NICE: Lagavulin & Nick Offerman

Fans of Nick Offerman, particularly his famed character in NBC’s Parks and Recreation, Ron Swanson, know his love of whiskey. Offerman is especially known for his penchant of one particular whiskey: Lagavulin. He was the perfect spokesperson for the brand during their 2015 holiday campaign.

Ironically, for being the spokesperson, Offerman didn’t speak at all. Instead, he sat silently in front of a roaring fire, in a leather armchair and sipped his favorite whiskey. The video was meant to act as a replacement for the traditional “yule log” video. They even encouraged other fans of Lagavulin to make their own video.

This A+ branding video got Lagavulin a lot of attention. And, the video continues to attract views each year.


Takeaway: What Lagavulin did so well was leverage a popular holiday tradition (the yule log) and inject their brand into it. Oh, and they had just about the perfect silent-spokesperson.

BIZZARE: KFC “The Taste That Unites Us”

It’s hard to call this marketing effort “naughty” or even ineffective. After all, it’s bizarre nature got a lot of people talking, even if not all the chatter was positive.

The campaign started with a video posted to social media channels and run during certain TV ad spots that depicted holiday shoppers fighting, kids accidentally breaking a window during a snowball fight and even a little boy having his own kind of accident on Santa’s lap.

Then, all of these angry parties come together over a holiday feast singing that, while they may hate each other, they can “all agree on the delicious taste of KFC.” The “KFC Choir” comes in at the end to really bring this bizarrely catchy musical number home.

KFC then encouraged followers to share their own stories about making holiday peace using the #UniteThisXmas hashtag on Twitter. KFC picked one winning submission and crafted them a unique song, with the help of the KFC choir, to help that individual resolve their holiday conflict.

While the song was pretty out there, it was overall successful. It blended social media with the TV advertisement in a good way. KFC also had their own site dedicated to the Unite This Christmas tag. However, a lot of people didn’t agree with the message and felt that KFC was coming after the sacred holiday dinner. Others just found the ad too weird to get on board with.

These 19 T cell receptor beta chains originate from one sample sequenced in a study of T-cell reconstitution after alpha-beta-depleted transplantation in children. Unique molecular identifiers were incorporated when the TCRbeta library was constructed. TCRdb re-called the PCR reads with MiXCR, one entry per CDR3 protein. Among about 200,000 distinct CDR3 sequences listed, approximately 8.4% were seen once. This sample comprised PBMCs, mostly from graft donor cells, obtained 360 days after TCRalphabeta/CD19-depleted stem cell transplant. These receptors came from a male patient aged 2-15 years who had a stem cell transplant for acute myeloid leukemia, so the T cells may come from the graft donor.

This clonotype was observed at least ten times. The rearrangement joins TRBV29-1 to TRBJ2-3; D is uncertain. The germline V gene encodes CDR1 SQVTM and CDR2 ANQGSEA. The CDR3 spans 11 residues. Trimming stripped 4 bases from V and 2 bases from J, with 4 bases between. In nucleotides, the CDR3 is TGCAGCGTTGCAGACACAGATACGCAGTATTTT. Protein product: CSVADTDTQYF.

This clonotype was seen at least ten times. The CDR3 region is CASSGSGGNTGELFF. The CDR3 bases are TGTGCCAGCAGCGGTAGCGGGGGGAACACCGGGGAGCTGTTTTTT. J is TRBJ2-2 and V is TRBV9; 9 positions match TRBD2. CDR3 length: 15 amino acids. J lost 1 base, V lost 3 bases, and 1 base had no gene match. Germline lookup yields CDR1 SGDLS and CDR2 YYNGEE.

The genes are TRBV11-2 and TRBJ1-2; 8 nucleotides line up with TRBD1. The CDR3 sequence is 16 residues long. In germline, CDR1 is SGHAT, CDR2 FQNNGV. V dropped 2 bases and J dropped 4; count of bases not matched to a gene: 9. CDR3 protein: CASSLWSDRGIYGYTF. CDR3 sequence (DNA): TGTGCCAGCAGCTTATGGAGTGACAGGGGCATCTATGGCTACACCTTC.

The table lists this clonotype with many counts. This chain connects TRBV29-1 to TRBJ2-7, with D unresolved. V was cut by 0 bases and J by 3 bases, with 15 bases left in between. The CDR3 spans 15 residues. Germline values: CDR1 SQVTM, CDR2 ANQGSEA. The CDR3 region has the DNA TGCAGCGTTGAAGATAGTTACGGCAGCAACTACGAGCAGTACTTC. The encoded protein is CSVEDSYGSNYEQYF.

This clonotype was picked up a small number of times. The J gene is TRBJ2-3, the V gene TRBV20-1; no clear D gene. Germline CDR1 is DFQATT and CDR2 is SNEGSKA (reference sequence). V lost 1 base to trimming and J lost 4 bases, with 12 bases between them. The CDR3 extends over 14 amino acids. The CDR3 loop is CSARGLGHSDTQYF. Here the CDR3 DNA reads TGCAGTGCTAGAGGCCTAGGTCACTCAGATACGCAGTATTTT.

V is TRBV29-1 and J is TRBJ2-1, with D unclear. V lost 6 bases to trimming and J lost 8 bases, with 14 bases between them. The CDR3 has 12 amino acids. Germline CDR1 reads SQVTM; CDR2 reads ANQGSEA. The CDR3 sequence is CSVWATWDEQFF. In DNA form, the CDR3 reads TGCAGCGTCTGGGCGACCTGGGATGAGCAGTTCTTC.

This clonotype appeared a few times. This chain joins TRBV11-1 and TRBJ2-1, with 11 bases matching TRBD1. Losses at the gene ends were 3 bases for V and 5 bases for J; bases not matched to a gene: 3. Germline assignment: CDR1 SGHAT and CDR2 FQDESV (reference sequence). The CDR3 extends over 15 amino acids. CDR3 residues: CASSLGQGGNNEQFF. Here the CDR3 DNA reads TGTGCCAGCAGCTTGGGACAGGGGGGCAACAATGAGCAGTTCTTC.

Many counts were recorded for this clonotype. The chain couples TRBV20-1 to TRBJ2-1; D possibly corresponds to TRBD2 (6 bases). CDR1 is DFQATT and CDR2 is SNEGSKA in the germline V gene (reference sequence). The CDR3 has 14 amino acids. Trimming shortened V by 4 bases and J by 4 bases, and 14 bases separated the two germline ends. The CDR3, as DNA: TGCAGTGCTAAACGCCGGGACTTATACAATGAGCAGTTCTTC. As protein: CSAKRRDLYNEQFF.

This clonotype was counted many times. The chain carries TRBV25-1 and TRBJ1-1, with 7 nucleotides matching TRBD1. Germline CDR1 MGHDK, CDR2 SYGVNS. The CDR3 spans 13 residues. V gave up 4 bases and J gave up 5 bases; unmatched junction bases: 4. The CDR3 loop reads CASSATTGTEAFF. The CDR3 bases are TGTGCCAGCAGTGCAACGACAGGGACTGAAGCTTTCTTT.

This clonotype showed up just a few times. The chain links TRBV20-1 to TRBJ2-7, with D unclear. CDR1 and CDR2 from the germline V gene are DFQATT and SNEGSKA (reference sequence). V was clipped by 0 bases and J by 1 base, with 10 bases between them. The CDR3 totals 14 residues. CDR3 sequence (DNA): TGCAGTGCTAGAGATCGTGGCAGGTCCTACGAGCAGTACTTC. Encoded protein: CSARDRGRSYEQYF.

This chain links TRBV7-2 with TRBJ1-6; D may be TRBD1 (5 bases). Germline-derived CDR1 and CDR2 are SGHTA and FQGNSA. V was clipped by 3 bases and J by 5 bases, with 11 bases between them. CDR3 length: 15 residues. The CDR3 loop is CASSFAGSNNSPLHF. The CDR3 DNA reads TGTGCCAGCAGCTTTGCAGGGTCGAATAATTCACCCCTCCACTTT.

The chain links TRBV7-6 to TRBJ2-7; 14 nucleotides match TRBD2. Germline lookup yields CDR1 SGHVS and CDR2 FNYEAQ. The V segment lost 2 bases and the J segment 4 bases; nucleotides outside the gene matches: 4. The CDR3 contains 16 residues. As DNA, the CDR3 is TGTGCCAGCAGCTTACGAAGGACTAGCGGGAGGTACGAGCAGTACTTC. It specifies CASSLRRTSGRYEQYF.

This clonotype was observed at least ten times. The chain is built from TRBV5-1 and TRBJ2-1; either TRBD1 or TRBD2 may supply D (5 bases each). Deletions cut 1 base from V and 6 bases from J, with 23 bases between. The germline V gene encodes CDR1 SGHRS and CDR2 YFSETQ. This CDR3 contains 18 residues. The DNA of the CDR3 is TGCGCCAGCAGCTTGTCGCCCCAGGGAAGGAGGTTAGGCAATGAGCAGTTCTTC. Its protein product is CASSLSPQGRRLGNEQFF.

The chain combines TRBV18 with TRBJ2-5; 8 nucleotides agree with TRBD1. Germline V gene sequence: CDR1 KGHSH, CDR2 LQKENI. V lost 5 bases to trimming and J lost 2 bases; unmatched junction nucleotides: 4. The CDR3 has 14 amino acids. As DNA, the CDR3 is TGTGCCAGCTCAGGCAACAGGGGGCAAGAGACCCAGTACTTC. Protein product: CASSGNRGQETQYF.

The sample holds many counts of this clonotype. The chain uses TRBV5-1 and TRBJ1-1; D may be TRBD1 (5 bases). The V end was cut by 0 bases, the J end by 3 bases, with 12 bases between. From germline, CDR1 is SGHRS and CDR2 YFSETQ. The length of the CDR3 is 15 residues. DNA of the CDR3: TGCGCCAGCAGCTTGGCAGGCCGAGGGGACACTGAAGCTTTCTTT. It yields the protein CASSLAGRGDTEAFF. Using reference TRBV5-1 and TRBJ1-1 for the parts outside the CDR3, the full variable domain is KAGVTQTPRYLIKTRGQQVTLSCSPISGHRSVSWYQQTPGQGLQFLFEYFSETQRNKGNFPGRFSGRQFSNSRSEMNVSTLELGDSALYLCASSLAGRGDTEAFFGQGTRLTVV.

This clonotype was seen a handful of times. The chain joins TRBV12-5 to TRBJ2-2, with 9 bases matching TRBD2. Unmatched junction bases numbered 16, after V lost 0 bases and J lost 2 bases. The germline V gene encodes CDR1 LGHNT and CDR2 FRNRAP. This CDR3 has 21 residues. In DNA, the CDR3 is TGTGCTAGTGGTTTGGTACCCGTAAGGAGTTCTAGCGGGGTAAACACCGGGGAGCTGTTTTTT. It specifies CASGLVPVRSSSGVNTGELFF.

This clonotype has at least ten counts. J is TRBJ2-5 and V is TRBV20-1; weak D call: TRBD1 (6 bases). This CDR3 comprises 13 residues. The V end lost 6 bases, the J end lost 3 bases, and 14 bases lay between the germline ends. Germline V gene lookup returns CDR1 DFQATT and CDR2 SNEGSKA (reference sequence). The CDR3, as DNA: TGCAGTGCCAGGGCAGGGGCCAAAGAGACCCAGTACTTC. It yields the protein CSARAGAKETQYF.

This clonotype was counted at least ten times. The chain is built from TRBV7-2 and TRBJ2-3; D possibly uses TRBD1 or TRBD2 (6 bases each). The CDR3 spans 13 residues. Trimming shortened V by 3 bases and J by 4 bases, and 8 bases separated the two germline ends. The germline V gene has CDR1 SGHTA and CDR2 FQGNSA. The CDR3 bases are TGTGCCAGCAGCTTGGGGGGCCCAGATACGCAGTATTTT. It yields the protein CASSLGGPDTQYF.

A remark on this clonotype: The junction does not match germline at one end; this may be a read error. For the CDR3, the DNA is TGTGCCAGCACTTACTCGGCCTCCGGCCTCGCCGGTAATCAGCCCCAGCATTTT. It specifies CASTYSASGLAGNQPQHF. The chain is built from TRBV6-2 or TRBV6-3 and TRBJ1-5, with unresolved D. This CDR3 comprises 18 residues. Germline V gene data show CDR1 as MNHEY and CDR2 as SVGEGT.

Takeaway: KFC took a risk and went the humorous route with this ad and it worked, sort of. Humor can really be hit or miss, especially when you are poking fun at holiday traditions. It’s a similar approach that Lagavulin took, but the whiskey company targeted a much smaller tradition than the big holiday feast.

NICE: H&M “Come Together”

H&M has historically been a great example of superb video marketing. Their YouTube channel is video after video of excellent brand messaging and engaging campaigns. In 2016, H&M teamed up with renowned director Wes Anderson to create a short, holiday-inspired film.

It even starred Adrien Brody. Come Together became the top video on YouTube just a day after its release, which created a ton of impressions and media mentions.

The film itself revolves around a train full of holiday travelers on Christmas morning that has been delayed by inclement weather and mechanical problems. Brody, the conductor, gets on the horn to inform the passengers of the delay, much to their obvious dismay, and alert them to a complimentary Christmas brunch.

Then, he sets about transforming the train’s cafeteria into a festive party for the travelers, particularly a young boy who is the most visibly distraught over missing Christmas morning.

The beauty of this branded video is in its subtlety. There’s very little mention of the H&M brand. It’s not the typical (and often over-the-top) clothing ads that loudly announce all of their new winter items.